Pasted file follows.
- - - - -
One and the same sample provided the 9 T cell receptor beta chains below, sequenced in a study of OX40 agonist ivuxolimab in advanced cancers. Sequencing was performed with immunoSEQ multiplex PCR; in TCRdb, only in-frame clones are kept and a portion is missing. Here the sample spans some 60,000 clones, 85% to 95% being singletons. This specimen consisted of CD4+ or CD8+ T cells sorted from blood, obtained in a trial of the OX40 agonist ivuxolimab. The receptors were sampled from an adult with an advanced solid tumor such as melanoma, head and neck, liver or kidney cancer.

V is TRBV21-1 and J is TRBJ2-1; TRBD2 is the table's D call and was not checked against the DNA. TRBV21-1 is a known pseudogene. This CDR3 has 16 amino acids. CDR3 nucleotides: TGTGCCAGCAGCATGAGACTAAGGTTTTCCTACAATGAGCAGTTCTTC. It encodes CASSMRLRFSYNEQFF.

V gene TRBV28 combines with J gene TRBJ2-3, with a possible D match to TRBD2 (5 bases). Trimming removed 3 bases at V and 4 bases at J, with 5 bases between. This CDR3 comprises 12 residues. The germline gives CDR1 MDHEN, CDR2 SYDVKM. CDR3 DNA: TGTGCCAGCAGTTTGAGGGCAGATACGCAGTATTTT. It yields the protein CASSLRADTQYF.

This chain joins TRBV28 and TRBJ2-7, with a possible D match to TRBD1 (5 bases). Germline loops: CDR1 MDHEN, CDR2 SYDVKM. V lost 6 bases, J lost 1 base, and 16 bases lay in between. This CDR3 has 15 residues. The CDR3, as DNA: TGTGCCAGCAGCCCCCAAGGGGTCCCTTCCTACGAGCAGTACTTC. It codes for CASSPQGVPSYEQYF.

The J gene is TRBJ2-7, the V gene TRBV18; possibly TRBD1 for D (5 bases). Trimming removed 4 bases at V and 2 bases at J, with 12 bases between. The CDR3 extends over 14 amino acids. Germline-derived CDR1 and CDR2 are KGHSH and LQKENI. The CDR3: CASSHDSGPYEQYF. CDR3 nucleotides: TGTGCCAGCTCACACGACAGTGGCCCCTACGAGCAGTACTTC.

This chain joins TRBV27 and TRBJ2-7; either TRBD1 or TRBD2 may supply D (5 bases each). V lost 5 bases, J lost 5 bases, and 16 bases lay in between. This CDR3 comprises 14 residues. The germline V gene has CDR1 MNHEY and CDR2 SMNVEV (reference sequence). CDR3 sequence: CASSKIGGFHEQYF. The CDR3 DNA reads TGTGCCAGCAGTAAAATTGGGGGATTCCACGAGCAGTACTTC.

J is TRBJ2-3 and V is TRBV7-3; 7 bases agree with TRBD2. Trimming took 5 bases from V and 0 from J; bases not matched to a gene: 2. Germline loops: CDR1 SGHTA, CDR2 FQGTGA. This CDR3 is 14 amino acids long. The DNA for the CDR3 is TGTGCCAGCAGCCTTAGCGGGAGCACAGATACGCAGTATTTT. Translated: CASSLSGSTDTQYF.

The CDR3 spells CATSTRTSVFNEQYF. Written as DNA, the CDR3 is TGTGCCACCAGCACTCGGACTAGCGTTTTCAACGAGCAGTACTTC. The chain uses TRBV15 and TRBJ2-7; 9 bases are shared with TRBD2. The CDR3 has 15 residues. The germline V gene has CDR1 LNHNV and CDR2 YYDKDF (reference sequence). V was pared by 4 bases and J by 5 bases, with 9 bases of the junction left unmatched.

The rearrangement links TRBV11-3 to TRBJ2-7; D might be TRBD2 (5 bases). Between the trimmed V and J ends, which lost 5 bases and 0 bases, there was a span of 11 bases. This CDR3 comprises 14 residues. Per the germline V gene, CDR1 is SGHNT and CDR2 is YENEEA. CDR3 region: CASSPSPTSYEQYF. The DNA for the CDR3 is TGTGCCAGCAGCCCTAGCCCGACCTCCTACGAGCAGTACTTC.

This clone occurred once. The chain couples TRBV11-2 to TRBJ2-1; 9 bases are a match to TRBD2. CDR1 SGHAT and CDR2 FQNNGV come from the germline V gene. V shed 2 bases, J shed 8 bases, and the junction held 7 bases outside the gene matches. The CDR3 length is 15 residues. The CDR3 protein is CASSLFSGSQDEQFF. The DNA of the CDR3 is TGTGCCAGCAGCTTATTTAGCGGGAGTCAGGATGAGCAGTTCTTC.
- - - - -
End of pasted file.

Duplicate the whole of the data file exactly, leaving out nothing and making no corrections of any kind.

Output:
One and the same sample provided the 9 T cell receptor beta chains below, sequenced in a study of OX40 agonist ivuxolimab in advanced cancers. Sequencing was performed with immunoSEQ multiplex PCR; in TCRdb, only in-frame clones are kept and a portion is missing. Here the sample spans some 60,000 clones, 85% to 95% being singletons. This specimen consisted of CD4+ or CD8+ T cells sorted from blood, obtained in a trial of the OX40 agonist ivuxolimab. The receptors were sampled from an adult with an advanced solid tumor such as melanoma, head and neck, liver or kidney cancer.

V is TRBV21-1 and J is TRBJ2-1; TRBD2 is the table's D call and was not checked against the DNA. TRBV21-1 is a known pseudogene. This CDR3 has 16 amino acids. CDR3 nucleotides: TGTGCCAGCAGCATGAGACTAAGGTTTTCCTACAATGAGCAGTTCTTC. It encodes CASSMRLRFSYNEQFF.

V gene TRBV28 combines with J gene TRBJ2-3, with a possible D match to TRBD2 (5 bases). Trimming removed 3 bases at V and 4 bases at J, with 5 bases between. This CDR3 comprises 12 residues. The germline gives CDR1 MDHEN, CDR2 SYDVKM. CDR3 DNA: TGTGCCAGCAGTTTGAGGGCAGATACGCAGTATTTT. It yields the protein CASSLRADTQYF.

This chain joins TRBV28 and TRBJ2-7, with a possible D match to TRBD1 (5 bases). Germline loops: CDR1 MDHEN, CDR2 SYDVKM. V lost 6 bases, J lost 1 base, and 16 bases lay in between. This CDR3 has 15 residues. The CDR3, as DNA: TGTGCCAGCAGCCCCCAAGGGGTCCCTTCCTACGAGCAGTACTTC. It codes for CASSPQGVPSYEQYF.

The J gene is TRBJ2-7, the V gene TRBV18; possibly TRBD1 for D (5 bases). Trimming removed 4 bases at V and 2 bases at J, with 12 bases between. The CDR3 extends over 14 amino acids. Germline-derived CDR1 and CDR2 are KGHSH and LQKENI. The CDR3: CASSHDSGPYEQYF. CDR3 nucleotides: TGTGCCAGCTCACACGACAGTGGCCCCTACGAGCAGTACTTC.

This chain joins TRBV27 and TRBJ2-7; either TRBD1 or TRBD2 may supply D (5 bases each). V lost 5 bases, J lost 5 bases, and 16 bases lay in between. This CDR3 comprises 14 residues. The germline V gene has CDR1 MNHEY and CDR2 SMNVEV (reference sequence). CDR3 sequence: CASSKIGGFHEQYF. The CDR3 DNA reads TGTGCCAGCAGTAAAATTGGGGGATTCCACGAGCAGTACTTC.

J is TRBJ2-3 and V is TRBV7-3; 7 bases agree with TRBD2. Trimming took 5 bases from V and 0 from J; bases not matched to a gene: 2. Germline loops: CDR1 SGHTA, CDR2 FQGTGA. This CDR3 is 14 amino acids long. The DNA for the CDR3 is TGTGCCAGCAGCCTTAGCGGGAGCACAGATACGCAGTATTTT. Translated: CASSLSGSTDTQYF.

The CDR3 spells CATSTRTSVFNEQYF. Written as DNA, the CDR3 is TGTGCCACCAGCACTCGGACTAGCGTTTTCAACGAGCAGTACTTC. The chain uses TRBV15 and TRBJ2-7; 9 bases are shared with TRBD2. The CDR3 has 15 residues. The germline V gene has CDR1 LNHNV and CDR2 YYDKDF (reference sequence). V was pared by 4 bases and J by 5 bases, with 9 bases of the junction left unmatched.

The rearrangement links TRBV11-3 to TRBJ2-7; D might be TRBD2 (5 bases). Between the trimmed V and J ends, which lost 5 bases and 0 bases, there was a span of 11 bases. This CDR3 comprises 14 residues. Per the germline V gene, CDR1 is SGHNT and CDR2 is YENEEA. CDR3 region: CASSPSPTSYEQYF. The DNA for the CDR3 is TGTGCCAGCAGCCCTAGCCCGACCTCCTACGAGCAGTACTTC.

This clone occurred once. The chain couples TRBV11-2 to TRBJ2-1; 9 bases are a match to TRBD2. CDR1 SGHAT and CDR2 FQNNGV come from the germline V gene. V shed 2 bases, J shed 8 bases, and the junction held 7 bases outside the gene matches. The CDR3 length is 15 residues. The CDR3 protein is CASSLFSGSQDEQFF. The DNA of the CDR3 is TGTGCCAGCAGCTTATTTAGCGGGAGTCAGGATGAGCAGTTCTTC.